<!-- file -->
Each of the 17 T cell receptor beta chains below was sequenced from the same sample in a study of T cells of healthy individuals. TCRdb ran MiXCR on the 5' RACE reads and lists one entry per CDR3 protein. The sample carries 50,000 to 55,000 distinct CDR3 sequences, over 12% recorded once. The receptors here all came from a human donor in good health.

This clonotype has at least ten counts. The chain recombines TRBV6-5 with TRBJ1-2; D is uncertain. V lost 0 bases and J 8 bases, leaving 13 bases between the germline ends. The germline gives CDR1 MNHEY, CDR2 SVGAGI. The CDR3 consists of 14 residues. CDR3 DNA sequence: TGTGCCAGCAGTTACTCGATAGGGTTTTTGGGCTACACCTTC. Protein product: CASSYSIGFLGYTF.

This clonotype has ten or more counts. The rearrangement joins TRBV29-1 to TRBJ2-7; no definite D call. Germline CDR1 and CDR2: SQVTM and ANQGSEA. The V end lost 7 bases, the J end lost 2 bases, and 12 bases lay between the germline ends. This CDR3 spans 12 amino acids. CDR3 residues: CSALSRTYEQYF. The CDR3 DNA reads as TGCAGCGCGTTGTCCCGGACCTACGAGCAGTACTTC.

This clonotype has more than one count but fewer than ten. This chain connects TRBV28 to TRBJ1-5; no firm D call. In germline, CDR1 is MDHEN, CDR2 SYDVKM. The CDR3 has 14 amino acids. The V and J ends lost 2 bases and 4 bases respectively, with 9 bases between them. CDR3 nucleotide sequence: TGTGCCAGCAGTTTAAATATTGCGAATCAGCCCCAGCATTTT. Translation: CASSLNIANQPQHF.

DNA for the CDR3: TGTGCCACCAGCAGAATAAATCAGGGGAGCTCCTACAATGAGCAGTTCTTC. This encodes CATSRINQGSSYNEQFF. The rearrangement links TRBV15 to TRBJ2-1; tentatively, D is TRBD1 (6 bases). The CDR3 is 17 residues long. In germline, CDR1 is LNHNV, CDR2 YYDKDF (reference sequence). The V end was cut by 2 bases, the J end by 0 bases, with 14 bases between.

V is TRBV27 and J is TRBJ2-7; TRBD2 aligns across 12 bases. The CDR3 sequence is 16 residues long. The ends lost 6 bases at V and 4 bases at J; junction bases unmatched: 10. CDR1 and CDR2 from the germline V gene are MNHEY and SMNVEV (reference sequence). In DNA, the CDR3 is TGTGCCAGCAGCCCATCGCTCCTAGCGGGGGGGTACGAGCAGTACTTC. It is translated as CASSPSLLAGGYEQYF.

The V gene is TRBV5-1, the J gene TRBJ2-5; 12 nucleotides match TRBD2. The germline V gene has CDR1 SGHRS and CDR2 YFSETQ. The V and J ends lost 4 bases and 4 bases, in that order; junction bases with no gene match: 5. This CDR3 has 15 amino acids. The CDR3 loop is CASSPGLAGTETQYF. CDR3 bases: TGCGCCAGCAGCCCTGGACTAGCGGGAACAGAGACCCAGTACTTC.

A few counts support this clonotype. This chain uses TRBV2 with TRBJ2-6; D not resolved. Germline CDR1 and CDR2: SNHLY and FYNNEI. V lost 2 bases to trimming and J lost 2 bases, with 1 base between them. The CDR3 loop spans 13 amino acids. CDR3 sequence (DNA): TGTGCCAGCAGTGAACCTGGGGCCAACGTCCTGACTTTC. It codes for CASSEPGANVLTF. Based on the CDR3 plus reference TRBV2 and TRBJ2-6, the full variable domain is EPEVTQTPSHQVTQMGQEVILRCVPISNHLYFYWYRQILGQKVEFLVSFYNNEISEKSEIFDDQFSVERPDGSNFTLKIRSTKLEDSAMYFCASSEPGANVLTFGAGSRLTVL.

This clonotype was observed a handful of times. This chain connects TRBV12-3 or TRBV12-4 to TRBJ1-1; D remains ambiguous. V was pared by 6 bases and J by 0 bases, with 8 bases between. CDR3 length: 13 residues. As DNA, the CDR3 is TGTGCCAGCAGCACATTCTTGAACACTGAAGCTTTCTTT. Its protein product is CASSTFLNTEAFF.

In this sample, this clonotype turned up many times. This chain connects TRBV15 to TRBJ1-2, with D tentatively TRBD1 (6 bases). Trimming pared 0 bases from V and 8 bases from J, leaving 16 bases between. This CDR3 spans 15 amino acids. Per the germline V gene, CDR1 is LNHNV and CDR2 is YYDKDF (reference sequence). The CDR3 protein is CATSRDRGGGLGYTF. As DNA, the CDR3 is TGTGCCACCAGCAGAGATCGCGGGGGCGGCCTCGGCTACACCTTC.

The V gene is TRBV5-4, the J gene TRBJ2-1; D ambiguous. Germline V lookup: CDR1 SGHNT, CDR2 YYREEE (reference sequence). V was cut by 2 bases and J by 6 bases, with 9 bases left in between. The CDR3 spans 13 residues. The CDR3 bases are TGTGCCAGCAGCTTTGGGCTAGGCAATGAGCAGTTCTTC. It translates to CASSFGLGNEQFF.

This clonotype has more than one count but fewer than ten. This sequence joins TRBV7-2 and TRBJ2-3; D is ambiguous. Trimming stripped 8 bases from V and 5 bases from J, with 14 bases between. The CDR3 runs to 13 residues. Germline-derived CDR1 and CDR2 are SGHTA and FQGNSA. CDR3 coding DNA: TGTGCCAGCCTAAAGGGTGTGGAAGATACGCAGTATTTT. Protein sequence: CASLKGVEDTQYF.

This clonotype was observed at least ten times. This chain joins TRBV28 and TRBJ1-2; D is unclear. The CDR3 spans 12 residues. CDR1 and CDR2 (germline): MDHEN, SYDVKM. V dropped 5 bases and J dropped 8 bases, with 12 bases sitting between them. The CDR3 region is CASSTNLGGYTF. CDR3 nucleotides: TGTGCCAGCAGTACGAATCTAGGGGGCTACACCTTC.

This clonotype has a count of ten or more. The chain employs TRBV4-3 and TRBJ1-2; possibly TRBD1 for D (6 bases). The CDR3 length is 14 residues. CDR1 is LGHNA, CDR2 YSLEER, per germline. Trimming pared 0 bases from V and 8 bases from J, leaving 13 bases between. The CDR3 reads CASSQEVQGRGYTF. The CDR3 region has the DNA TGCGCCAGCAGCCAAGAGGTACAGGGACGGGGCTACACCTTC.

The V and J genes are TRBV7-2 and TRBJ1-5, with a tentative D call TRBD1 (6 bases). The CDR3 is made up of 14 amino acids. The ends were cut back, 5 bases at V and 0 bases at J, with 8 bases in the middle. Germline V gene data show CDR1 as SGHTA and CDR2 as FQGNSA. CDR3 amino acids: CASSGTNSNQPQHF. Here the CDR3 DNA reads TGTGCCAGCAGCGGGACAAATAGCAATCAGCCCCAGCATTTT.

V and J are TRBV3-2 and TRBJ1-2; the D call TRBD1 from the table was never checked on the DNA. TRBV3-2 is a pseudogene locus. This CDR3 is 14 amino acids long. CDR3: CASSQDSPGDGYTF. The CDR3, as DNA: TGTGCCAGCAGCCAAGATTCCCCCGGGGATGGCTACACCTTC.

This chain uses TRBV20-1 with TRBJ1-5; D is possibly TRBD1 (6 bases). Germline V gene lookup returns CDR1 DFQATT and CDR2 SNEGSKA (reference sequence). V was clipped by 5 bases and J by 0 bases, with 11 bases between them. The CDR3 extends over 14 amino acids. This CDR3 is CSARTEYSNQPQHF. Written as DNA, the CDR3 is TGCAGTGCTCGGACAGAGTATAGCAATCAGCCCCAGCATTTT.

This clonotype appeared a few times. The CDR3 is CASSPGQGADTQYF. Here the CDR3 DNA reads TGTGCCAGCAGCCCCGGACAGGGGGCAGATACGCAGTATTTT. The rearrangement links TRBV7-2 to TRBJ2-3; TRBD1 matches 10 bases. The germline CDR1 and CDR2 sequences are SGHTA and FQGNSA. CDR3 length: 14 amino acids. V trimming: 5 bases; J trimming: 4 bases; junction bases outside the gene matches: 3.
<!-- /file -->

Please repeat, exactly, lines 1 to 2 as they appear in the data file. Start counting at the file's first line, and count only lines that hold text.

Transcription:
Each of the 17 T cell receptor beta chains below was sequenced from the same sample in a study of T cells of healthy individuals. TCRdb ran MiXCR on the 5' RACE reads and lists one entry per CDR3 protein. The sample carries 50,000 to 55,000 distinct CDR3 sequences, over 12% recorded once. The receptors here all came from a human donor in good health.

This clonotype has at least ten counts. The chain recombines TRBV6-5 with TRBJ1-2; D is uncertain. V lost 0 bases and J 8 bases, leaving 13 bases between the germline ends. The germline gives CDR1 MNHEY, CDR2 SVGAGI. The CDR3 consists of 14 residues. CDR3 DNA sequence: TGTGCCAGCAGTTACTCGATAGGGTTTTTGGGCTACACCTTC. Protein product: CASSYSIGFLGYTF.